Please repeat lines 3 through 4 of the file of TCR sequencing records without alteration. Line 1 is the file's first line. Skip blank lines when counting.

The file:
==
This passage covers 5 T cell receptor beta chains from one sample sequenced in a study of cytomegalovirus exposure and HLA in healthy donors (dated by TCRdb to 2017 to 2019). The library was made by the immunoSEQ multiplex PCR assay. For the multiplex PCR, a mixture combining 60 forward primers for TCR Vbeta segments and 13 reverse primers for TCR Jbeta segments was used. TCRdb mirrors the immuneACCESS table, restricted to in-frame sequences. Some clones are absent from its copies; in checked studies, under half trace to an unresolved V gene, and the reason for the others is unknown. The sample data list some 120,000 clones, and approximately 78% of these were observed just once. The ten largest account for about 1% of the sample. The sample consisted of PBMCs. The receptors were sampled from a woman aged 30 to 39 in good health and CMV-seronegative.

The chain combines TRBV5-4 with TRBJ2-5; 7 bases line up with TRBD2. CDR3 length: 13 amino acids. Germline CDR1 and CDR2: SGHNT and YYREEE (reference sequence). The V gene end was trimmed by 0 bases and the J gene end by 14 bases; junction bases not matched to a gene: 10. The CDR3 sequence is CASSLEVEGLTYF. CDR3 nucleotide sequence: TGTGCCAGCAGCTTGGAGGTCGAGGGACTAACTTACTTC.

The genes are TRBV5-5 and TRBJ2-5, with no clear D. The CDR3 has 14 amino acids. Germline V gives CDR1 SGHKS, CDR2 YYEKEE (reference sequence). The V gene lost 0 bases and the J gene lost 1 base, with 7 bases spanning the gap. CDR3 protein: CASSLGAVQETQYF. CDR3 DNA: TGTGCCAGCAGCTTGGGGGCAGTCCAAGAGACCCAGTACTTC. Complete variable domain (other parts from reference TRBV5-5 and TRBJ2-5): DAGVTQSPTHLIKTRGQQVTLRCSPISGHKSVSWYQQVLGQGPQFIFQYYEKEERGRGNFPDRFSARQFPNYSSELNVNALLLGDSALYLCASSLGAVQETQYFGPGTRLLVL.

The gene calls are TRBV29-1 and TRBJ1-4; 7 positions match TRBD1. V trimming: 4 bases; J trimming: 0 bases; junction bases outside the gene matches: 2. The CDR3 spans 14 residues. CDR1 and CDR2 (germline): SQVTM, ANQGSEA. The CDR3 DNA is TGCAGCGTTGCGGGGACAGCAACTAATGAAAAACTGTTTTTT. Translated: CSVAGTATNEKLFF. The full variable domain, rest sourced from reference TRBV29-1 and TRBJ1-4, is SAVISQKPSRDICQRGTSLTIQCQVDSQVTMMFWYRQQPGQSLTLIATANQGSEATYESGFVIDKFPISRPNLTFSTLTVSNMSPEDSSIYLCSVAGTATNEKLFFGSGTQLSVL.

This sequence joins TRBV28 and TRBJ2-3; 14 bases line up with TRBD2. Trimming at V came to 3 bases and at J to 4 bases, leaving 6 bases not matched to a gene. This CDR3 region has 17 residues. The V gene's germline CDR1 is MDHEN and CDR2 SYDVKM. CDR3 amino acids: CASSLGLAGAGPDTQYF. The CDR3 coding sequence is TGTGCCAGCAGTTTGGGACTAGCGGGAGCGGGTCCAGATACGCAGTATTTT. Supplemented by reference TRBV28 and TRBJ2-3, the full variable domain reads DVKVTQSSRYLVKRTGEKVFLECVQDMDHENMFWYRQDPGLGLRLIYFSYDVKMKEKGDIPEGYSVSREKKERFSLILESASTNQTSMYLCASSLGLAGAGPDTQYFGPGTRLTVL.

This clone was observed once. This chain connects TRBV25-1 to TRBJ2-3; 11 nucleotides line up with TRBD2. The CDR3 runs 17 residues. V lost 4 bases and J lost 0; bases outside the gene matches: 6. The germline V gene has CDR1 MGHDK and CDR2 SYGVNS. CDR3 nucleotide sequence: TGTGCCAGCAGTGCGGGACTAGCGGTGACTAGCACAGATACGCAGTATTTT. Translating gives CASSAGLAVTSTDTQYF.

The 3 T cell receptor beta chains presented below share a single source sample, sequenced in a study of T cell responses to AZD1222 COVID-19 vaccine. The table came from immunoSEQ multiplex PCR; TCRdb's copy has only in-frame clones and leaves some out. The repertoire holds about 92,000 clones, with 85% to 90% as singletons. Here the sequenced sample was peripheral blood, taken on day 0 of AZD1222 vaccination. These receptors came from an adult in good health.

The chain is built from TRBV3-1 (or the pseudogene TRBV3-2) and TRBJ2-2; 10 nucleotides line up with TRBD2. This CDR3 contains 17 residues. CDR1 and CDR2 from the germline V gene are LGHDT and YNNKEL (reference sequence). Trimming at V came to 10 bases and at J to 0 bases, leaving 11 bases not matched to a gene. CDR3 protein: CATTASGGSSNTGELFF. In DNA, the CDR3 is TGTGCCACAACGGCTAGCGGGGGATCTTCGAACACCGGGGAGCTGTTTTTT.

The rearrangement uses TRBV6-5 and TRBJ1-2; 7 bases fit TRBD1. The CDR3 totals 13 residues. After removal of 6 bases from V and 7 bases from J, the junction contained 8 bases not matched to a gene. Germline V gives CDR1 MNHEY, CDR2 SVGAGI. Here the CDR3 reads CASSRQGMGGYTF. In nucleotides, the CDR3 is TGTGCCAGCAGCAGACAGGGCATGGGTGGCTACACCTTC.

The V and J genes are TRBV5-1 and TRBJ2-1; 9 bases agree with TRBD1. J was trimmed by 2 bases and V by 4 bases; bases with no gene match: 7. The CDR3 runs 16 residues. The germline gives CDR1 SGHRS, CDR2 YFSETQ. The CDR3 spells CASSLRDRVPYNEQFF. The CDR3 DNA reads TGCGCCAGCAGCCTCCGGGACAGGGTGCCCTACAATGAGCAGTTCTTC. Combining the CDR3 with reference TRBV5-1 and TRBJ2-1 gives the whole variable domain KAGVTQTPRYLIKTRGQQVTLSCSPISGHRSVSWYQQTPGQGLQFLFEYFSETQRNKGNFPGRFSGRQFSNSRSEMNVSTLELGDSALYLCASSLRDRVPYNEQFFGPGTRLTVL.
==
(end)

The genes are TRBV5-5 and TRBJ2-5, with no clear D. The CDR3 has 14 amino acids. Germline V gives CDR1 SGHKS, CDR2 YYEKEE (reference sequence). The V gene lost 0 bases and the J gene lost 1 base, with 7 bases spanning the gap. CDR3 protein: CASSLGAVQETQYF. CDR3 DNA: TGTGCCAGCAGCTTGGGGGCAGTCCAAGAGACCCAGTACTTC. Complete variable domain (other parts from reference TRBV5-5 and TRBJ2-5): DAGVTQSPTHLIKTRGQQVTLRCSPISGHKSVSWYQQVLGQGPQFIFQYYEKEERGRGNFPDRFSARQFPNYSSELNVNALLLGDSALYLCASSLGAVQETQYFGPGTRLLVL.

The gene calls are TRBV29-1 and TRBJ1-4; 7 positions match TRBD1. V trimming: 4 bases; J trimming: 0 bases; junction bases outside the gene matches: 2. The CDR3 spans 14 residues. CDR1 and CDR2 (germline): SQVTM, ANQGSEA. The CDR3 DNA is TGCAGCGTTGCGGGGACAGCAACTAATGAAAAACTGTTTTTT. Translated: CSVAGTATNEKLFF. The full variable domain, rest sourced from reference TRBV29-1 and TRBJ1-4, is SAVISQKPSRDICQRGTSLTIQCQVDSQVTMMFWYRQQPGQSLTLIATANQGSEATYESGFVIDKFPISRPNLTFSTLTVSNMSPEDSSIYLCSVAGTATNEKLFFGSGTQLSVL.